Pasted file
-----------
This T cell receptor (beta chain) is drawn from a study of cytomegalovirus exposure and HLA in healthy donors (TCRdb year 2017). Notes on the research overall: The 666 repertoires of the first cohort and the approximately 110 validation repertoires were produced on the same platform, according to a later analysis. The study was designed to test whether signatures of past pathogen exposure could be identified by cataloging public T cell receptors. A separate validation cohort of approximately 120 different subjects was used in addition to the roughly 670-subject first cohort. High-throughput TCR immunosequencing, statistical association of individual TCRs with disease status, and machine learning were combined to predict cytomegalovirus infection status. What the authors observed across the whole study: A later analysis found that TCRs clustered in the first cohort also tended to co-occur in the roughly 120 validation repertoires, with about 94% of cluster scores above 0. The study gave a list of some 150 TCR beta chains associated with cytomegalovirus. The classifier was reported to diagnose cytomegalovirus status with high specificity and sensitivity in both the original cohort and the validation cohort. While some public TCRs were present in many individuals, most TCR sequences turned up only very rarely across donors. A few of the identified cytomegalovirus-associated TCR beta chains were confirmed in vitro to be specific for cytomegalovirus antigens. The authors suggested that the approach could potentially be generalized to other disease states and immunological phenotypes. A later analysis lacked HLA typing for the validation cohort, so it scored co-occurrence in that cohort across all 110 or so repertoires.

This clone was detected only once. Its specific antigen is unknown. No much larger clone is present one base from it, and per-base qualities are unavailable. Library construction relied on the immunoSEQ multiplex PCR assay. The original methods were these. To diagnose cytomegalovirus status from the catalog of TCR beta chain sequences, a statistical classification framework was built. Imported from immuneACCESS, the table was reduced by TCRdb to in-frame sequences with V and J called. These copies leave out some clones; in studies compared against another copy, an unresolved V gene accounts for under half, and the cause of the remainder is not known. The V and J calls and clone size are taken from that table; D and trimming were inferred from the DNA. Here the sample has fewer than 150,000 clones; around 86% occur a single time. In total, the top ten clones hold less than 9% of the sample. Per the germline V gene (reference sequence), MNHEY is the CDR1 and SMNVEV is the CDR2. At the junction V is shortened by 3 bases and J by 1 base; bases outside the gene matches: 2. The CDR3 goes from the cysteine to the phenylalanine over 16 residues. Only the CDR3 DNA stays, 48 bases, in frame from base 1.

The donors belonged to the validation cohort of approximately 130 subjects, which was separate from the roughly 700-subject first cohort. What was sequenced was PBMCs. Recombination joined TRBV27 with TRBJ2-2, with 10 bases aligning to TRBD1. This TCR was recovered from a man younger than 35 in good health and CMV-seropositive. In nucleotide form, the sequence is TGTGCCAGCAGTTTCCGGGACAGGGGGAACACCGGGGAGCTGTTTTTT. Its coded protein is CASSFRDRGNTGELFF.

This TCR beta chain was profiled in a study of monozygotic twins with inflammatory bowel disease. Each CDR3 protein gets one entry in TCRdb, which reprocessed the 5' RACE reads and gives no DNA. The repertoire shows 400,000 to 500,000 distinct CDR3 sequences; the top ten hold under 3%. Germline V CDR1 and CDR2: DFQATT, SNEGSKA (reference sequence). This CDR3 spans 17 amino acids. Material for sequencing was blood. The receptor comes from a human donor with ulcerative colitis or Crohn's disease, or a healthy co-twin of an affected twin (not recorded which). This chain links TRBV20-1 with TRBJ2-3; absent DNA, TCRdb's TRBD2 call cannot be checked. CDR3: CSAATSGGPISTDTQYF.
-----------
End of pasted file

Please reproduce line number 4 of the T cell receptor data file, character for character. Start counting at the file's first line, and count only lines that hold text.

This TCR beta chain was profiled in a study of monozygotic twins with inflammatory bowel disease. Each CDR3 protein gets one entry in TCRdb, which reprocessed the 5' RACE reads and gives no DNA. The repertoire shows 400,000 to 500,000 distinct CDR3 sequences; the top ten hold under 3%. Germline V CDR1 and CDR2: DFQATT, SNEGSKA (reference sequence). This CDR3 spans 17 amino acids. Material for sequencing was blood. The receptor comes from a human donor with ulcerative colitis or Crohn's disease, or a healthy co-twin of an affected twin (not recorded which). This chain links TRBV20-1 with TRBJ2-3; absent DNA, TCRdb's TRBD2 call cannot be checked. CDR3: CSAATSGGPISTDTQYF.